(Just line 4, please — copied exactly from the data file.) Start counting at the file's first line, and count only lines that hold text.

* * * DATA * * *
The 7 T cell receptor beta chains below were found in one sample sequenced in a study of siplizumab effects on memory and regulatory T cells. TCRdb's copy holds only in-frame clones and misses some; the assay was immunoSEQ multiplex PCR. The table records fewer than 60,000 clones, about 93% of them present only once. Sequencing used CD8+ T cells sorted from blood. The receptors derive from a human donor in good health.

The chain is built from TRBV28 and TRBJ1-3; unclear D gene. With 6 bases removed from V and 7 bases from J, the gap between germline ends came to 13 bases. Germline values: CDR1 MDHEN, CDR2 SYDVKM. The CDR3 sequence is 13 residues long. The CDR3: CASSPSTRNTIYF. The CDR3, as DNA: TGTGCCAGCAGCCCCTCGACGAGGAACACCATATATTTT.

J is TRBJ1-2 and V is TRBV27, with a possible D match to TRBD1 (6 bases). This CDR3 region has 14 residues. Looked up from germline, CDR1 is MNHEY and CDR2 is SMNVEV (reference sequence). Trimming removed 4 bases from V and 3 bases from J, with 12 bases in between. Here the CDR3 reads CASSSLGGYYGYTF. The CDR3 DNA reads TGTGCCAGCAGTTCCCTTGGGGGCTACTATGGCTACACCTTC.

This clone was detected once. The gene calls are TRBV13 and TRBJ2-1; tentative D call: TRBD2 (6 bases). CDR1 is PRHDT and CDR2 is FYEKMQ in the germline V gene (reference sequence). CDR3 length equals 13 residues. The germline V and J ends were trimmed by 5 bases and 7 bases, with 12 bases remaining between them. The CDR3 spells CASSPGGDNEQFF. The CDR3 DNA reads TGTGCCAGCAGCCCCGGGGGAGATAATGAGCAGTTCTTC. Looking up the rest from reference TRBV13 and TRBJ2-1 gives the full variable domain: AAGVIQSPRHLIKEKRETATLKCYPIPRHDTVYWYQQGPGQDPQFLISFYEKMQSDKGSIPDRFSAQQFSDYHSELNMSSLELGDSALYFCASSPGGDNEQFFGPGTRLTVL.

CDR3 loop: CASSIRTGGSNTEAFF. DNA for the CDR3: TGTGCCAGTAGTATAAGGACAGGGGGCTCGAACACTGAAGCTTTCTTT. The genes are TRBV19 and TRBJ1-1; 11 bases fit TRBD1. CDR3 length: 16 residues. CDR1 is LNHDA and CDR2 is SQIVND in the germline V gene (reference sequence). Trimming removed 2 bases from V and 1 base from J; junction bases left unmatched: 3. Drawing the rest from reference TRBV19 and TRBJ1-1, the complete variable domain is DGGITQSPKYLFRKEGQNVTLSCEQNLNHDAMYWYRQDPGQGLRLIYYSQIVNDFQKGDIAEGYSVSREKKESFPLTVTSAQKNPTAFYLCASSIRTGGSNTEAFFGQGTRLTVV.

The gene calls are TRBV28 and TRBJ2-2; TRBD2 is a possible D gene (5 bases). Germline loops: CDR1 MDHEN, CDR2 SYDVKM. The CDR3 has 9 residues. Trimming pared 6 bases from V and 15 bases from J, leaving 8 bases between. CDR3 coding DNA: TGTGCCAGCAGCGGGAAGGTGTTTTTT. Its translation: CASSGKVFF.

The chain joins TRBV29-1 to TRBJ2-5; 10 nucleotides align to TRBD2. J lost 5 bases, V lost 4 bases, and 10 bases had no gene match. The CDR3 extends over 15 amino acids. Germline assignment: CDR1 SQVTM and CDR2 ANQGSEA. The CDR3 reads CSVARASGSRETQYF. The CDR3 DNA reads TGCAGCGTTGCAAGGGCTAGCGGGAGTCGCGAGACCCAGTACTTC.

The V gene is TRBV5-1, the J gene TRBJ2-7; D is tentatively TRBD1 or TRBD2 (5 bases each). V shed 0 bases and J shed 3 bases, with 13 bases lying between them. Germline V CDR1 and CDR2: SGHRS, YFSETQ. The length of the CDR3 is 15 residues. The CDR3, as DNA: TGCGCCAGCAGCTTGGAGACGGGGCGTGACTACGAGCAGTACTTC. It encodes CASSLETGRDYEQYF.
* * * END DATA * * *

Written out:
This clone was detected once. The gene calls are TRBV13 and TRBJ2-1; tentative D call: TRBD2 (6 bases). CDR1 is PRHDT and CDR2 is FYEKMQ in the germline V gene (reference sequence). CDR3 length equals 13 residues. The germline V and J ends were trimmed by 5 bases and 7 bases, with 12 bases remaining between them. The CDR3 spells CASSPGGDNEQFF. The CDR3 DNA reads TGTGCCAGCAGCCCCGGGGGAGATAATGAGCAGTTCTTC. Looking up the rest from reference TRBV13 and TRBJ2-1 gives the full variable domain: AAGVIQSPRHLIKEKRETATLKCYPIPRHDTVYWYQQGPGQDPQFLISFYEKMQSDKGSIPDRFSAQQFSDYHSELNMSSLELGDSALYFCASSPGGDNEQFFGPGTRLTVL.